Hit art sale concept Vauxhall Art Car Boot Fair travels to Folkestone Harbour to coincide with the Folkestone Art Triennial.

Vic Reeves

Sea, skies, sex… art, tiaras, and inspiring hounds… this August Bank Holiday Sunday for me you can indeed, as Messrs Chas and Dave had it in their ode to Mr Turner’s favourite town, “keep the Costa Brava”, Margate is going to rock!

The Art Car Boot Fair | Margate Edition with Turner Contemporary
Supported by Vauxhall Motors and the Arts Council of England
Sunday 30th August 2015, 12 – 4pm,
Admission: £3
at Turner Contemporary, Rendezvous, Margate, Kent CT9 1HG

Artists taking part in The Art Car Boot Fair Margate:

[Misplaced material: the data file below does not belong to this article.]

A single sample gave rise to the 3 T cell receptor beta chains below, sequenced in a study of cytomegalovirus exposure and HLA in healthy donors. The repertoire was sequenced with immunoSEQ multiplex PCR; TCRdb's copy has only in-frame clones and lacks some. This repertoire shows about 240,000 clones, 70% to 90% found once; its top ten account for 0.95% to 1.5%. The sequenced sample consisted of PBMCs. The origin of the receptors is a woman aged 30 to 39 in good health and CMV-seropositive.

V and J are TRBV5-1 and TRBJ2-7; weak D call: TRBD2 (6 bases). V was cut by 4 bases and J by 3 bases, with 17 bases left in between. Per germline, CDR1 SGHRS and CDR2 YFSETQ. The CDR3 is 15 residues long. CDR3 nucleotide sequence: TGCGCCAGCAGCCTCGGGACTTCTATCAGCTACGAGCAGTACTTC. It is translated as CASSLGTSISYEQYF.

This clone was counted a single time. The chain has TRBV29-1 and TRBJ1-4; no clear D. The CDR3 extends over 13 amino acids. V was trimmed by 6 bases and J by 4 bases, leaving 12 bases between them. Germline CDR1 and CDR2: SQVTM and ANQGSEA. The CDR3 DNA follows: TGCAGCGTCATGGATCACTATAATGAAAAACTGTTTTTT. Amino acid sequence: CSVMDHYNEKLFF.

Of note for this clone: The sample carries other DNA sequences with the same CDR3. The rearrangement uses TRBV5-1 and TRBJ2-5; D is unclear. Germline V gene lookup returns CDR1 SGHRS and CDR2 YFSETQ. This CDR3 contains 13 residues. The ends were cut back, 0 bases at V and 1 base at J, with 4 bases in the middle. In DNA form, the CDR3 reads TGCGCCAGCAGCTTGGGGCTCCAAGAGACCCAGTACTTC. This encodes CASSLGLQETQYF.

Tracey Emin & Emin International · Gavin Turk · Vic Reeves and Michael Hogben · Rachel Howard · True Rocks· Matt Collishaw · Polly Morgan · Holly Allan· Jessica Albarn · Camille Phoenix · Lizzy Rose & Kate Hare · Crate including Erin Hayhow, Sam Giles, Holly Rodgers, Layla Jessica Moore, Madeline Webb, Krztian Borst, Dom Elsner, Jack Coulson, Hannah Weatherhead, Tom Langley, Jeremy Deller, Joanna Jones & Clare Smith (Dover Arts Development), Moyra Derby, Charley Vines and Leigh Clarke · Limbo including Paul Hazelton, David Price, Tessa Farmer, Steve McPherson, Tasha Marks (AVM Curiosities), Sarah Wicks, Sarah Craske and Katie Welsford · Resort including Dan Chilcott , Charlie Evarist Boyce, Crowther/Plant, Jo Elbourne and Jason Pay, Kate Harrison, Steve Ibb, Nick Morley, Heidi Plant, Julia Riddiough, Sara Wicks, Rachel Wilberforce, Leise Wilson and Angeli Yara · Bon Volk Studios · Tinsel Edwards and Twinkle Troughton · Nicole Mollett and the Kent Cultural Baton · Tom Thumb Theatre and Jessica Jordan-Wrench · Simon Merrifield · Bob Chicalors · BeDRAGgled from Amy Redmond / SINK The PINK · Sir Peter Blake (TBC) · Scrawl Collective · Carla Petschek · Soul Fast Food · Kristjana S Williams · Moniker Projects · Turps Painters · Bumble and Earwig · Alice Herrick & KEELERTORNERO · Hantverk & Found with C.A.Halpin, Angela Frederico, Tom Swift, Jason Pay, Sam Zine · Alteria Art · Binnie Sisters · Wilma Johnston · Silvia Ziranek · Dolores De Sade · Marty Thornton · Art on a Postcard with Rankin, Robert James Clarke, Ray Richardson, Dougie Wallace, Hayden Kays, Cosmo Sarsen, Margo Bowman and Benjamin Murphy for the Hepatitis C Trust · David J Batchelor · Frances Richardson · Jake Clarke · Kate Knight · Joseph Gibson · The Juncture ·Andrew Cunningham · Cultivate feat. Sean Worrell, Emma Harvey, Quiet British Accent and Julia Maddison · Dylans Mobile Book Store · Francis Thorburn· Swifty ·Lucy Soni · Jealous Gallery · Club Shepway · Paul Sakoilsky · Mark Jones · X-ray Fog · Ian Dawson and The Copy Shop